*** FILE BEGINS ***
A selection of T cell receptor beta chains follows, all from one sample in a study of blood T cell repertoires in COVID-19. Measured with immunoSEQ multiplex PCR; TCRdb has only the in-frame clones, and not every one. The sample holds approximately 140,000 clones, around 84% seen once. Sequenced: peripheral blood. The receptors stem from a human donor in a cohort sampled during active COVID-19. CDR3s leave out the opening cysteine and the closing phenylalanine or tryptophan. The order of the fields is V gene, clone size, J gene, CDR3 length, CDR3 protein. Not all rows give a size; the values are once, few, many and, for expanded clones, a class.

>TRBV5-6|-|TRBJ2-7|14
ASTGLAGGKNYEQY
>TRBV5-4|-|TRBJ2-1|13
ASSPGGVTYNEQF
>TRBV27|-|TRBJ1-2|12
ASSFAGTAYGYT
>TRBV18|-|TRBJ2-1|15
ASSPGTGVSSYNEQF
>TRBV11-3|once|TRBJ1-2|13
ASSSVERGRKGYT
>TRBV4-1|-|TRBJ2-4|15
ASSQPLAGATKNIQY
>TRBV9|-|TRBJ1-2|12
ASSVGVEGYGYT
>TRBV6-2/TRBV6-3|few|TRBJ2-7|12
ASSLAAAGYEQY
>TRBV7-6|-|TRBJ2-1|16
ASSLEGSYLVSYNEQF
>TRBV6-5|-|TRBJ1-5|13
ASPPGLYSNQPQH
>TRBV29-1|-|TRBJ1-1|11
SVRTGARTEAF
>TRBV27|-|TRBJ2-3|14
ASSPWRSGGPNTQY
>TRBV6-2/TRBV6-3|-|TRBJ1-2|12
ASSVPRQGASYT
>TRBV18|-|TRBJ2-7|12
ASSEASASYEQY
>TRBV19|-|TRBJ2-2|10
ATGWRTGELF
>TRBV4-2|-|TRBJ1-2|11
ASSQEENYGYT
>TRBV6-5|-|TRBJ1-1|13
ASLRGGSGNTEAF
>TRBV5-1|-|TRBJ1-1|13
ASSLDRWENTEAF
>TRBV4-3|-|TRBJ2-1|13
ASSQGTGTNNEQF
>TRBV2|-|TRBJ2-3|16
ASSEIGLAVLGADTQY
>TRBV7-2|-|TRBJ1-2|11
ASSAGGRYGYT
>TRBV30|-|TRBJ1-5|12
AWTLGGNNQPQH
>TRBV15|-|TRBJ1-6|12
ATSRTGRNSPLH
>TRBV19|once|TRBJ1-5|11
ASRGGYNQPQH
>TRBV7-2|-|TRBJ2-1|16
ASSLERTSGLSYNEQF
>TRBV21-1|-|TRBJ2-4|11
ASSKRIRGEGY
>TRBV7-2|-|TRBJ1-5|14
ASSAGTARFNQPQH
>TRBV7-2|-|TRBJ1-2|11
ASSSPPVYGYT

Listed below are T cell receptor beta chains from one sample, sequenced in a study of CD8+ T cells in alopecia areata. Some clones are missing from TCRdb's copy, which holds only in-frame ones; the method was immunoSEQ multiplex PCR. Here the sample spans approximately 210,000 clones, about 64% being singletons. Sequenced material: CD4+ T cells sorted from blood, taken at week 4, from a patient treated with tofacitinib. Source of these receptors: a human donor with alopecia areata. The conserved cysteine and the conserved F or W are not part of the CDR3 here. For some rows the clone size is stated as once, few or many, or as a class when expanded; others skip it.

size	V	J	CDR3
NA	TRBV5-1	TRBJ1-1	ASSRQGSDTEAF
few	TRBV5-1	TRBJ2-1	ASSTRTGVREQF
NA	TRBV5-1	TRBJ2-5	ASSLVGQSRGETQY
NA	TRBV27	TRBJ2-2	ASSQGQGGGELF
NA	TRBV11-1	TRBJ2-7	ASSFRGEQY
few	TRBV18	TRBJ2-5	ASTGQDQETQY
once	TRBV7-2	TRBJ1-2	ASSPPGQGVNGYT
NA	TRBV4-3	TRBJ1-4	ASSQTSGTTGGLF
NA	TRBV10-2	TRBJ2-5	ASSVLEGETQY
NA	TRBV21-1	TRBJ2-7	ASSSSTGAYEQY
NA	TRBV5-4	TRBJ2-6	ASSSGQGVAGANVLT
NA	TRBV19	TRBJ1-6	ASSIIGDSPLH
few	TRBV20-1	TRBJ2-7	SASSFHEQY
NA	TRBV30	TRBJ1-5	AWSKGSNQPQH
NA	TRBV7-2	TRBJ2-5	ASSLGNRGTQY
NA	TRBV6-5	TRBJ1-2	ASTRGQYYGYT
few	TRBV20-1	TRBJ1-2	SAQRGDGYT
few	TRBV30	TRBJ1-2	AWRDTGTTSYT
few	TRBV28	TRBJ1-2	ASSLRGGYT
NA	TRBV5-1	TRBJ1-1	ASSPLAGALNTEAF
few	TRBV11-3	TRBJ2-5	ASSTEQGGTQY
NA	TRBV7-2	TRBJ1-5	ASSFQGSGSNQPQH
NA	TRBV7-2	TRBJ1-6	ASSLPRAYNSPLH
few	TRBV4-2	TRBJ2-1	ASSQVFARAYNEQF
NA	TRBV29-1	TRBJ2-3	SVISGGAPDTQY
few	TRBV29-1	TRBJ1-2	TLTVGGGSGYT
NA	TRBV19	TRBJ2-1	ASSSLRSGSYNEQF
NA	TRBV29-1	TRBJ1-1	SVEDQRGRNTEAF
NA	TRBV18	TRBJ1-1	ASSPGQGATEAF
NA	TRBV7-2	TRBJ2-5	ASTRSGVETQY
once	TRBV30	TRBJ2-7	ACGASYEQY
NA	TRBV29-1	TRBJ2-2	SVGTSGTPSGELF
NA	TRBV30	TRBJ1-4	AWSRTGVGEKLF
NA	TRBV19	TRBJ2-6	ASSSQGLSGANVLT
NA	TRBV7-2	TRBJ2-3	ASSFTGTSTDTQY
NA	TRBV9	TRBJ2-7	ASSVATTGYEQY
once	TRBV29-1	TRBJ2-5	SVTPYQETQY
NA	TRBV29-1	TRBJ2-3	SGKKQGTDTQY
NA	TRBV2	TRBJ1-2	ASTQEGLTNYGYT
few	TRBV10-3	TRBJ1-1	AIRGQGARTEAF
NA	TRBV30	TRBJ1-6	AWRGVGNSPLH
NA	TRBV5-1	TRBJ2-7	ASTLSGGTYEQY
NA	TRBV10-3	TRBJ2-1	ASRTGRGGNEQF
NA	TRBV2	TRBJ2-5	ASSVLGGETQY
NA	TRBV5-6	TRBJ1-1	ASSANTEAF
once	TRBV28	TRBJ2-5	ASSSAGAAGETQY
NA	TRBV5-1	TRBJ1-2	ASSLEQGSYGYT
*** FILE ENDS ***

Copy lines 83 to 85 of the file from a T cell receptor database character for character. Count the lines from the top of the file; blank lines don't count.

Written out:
few	TRBV4-2	TRBJ2-1	ASSQVFARAYNEQF
NA	TRBV29-1	TRBJ2-3	SVISGGAPDTQY
few	TRBV29-1	TRBJ1-2	TLTVGGGSGYT